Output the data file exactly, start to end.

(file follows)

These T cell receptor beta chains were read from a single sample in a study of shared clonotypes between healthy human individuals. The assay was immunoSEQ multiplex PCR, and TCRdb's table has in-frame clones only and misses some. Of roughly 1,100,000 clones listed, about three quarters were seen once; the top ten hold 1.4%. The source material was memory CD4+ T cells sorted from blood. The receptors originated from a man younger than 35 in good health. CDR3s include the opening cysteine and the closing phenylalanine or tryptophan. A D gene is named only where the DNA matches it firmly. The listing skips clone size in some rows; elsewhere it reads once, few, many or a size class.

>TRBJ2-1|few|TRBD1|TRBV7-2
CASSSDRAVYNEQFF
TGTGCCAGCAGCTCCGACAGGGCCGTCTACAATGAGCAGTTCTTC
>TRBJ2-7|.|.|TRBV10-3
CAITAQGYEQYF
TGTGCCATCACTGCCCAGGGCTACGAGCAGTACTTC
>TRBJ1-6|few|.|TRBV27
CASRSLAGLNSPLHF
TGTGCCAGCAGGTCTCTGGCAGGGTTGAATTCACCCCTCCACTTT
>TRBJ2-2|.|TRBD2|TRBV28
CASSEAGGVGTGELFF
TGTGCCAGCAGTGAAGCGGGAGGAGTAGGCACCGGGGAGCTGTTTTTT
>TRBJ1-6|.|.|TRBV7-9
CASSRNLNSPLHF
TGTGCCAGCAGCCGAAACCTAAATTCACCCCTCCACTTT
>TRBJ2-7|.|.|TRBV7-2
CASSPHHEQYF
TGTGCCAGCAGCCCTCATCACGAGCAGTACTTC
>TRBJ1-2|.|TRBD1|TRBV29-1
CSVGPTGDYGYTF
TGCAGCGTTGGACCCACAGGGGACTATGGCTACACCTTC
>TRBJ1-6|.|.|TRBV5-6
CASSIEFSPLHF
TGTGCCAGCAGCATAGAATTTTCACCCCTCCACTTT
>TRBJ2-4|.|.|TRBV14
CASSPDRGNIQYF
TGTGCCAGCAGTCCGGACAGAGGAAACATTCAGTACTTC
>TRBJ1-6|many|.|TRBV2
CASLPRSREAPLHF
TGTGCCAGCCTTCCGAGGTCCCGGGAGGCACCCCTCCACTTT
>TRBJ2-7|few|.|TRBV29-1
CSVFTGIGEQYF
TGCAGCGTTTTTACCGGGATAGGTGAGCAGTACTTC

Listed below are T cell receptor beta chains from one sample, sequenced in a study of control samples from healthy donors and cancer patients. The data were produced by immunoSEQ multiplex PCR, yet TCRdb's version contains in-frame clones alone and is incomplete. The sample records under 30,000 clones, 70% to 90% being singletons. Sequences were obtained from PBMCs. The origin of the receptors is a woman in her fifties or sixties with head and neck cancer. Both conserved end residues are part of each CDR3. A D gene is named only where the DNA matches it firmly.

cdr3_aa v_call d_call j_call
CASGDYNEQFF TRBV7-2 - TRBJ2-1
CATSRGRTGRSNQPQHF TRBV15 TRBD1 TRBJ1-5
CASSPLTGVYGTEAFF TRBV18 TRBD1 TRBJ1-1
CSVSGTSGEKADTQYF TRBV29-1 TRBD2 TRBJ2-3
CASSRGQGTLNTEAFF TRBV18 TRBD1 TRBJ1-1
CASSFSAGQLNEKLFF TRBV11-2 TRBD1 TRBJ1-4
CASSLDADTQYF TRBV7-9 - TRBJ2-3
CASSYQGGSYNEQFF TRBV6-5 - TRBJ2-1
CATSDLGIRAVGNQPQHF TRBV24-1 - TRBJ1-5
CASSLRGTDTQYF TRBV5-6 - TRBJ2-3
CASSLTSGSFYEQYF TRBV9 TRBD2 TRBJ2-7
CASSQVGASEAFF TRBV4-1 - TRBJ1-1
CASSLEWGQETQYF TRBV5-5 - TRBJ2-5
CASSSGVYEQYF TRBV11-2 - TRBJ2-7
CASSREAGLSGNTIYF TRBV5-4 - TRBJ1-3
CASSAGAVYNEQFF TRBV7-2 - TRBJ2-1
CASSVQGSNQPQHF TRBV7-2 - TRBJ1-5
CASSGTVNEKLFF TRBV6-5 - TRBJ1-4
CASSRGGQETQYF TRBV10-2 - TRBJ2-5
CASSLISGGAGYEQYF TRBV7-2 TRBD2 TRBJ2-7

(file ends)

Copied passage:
These T cell receptor beta chains were read from a single sample in a study of shared clonotypes between healthy human individuals. The assay was immunoSEQ multiplex PCR, and TCRdb's table has in-frame clones only and misses some. Of roughly 1,100,000 clones listed, about three quarters were seen once; the top ten hold 1.4%. The source material was memory CD4+ T cells sorted from blood. The receptors originated from a man younger than 35 in good health. CDR3s include the opening cysteine and the closing phenylalanine or tryptophan. A D gene is named only where the DNA matches it firmly. The listing skips clone size in some rows; elsewhere it reads once, few, many or a size class.

>TRBJ2-1|few|TRBD1|TRBV7-2
CASSSDRAVYNEQFF
TGTGCCAGCAGCTCCGACAGGGCCGTCTACAATGAGCAGTTCTTC
>TRBJ2-7|.|.|TRBV10-3
CAITAQGYEQYF
TGTGCCATCACTGCCCAGGGCTACGAGCAGTACTTC
>TRBJ1-6|few|.|TRBV27
CASRSLAGLNSPLHF
TGTGCCAGCAGGTCTCTGGCAGGGTTGAATTCACCCCTCCACTTT
>TRBJ2-2|.|TRBD2|TRBV28
CASSEAGGVGTGELFF
TGTGCCAGCAGTGAAGCGGGAGGAGTAGGCACCGGGGAGCTGTTTTTT
>TRBJ1-6|.|.|TRBV7-9
CASSRNLNSPLHF
TGTGCCAGCAGCCGAAACCTAAATTCACCCCTCCACTTT
>TRBJ2-7|.|.|TRBV7-2
CASSPHHEQYF
TGTGCCAGCAGCCCTCATCACGAGCAGTACTTC
>TRBJ1-2|.|TRBD1|TRBV29-1
CSVGPTGDYGYTF
TGCAGCGTTGGACCCACAGGGGACTATGGCTACACCTTC
>TRBJ1-6|.|.|TRBV5-6
CASSIEFSPLHF
TGTGCCAGCAGCATAGAATTTTCACCCCTCCACTTT
>TRBJ2-4|.|.|TRBV14
CASSPDRGNIQYF
TGTGCCAGCAGTCCGGACAGAGGAAACATTCAGTACTTC
>TRBJ1-6|many|.|TRBV2
CASLPRSREAPLHF
TGTGCCAGCCTTCCGAGGTCCCGGGAGGCACCCCTCCACTTT
>TRBJ2-7|few|.|TRBV29-1
CSVFTGIGEQYF
TGCAGCGTTTTTACCGGGATAGGTGAGCAGTACTTC

Listed below are T cell receptor beta chains from one sample, sequenced in a study of control samples from healthy donors and cancer patients. The data were produced by immunoSEQ multiplex PCR, yet TCRdb's version contains in-frame clones alone and is incomplete. The sample records under 30,000 clones, 70% to 90% being singletons. Sequences were obtained from PBMCs. The origin of the receptors is a woman in her fifties or sixties with head and neck cancer. Both conserved end residues are part of each CDR3. A D gene is named only where the DNA matches it firmly.

cdr3_aa v_call d_call j_call
CASGDYNEQFF TRBV7-2 - TRBJ2-1
CATSRGRTGRSNQPQHF TRBV15 TRBD1 TRBJ1-5
CASSPLTGVYGTEAFF TRBV18 TRBD1 TRBJ1-1
CSVSGTSGEKADTQYF TRBV29-1 TRBD2 TRBJ2-3
CASSRGQGTLNTEAFF TRBV18 TRBD1 TRBJ1-1
CASSFSAGQLNEKLFF TRBV11-2 TRBD1 TRBJ1-4
CASSLDADTQYF TRBV7-9 - TRBJ2-3
CASSYQGGSYNEQFF TRBV6-5 - TRBJ2-1
CATSDLGIRAVGNQPQHF TRBV24-1 - TRBJ1-5
CASSLRGTDTQYF TRBV5-6 - TRBJ2-3
CASSLTSGSFYEQYF TRBV9 TRBD2 TRBJ2-7
CASSQVGASEAFF TRBV4-1 - TRBJ1-1
CASSLEWGQETQYF TRBV5-5 - TRBJ2-5
CASSSGVYEQYF TRBV11-2 - TRBJ2-7
CASSREAGLSGNTIYF TRBV5-4 - TRBJ1-3
CASSAGAVYNEQFF TRBV7-2 - TRBJ2-1
CASSVQGSNQPQHF TRBV7-2 - TRBJ1-5
CASSGTVNEKLFF TRBV6-5 - TRBJ1-4
CASSRGGQETQYF TRBV10-2 - TRBJ2-5
CASSLISGGAGYEQYF TRBV7-2 TRBD2 TRBJ2-7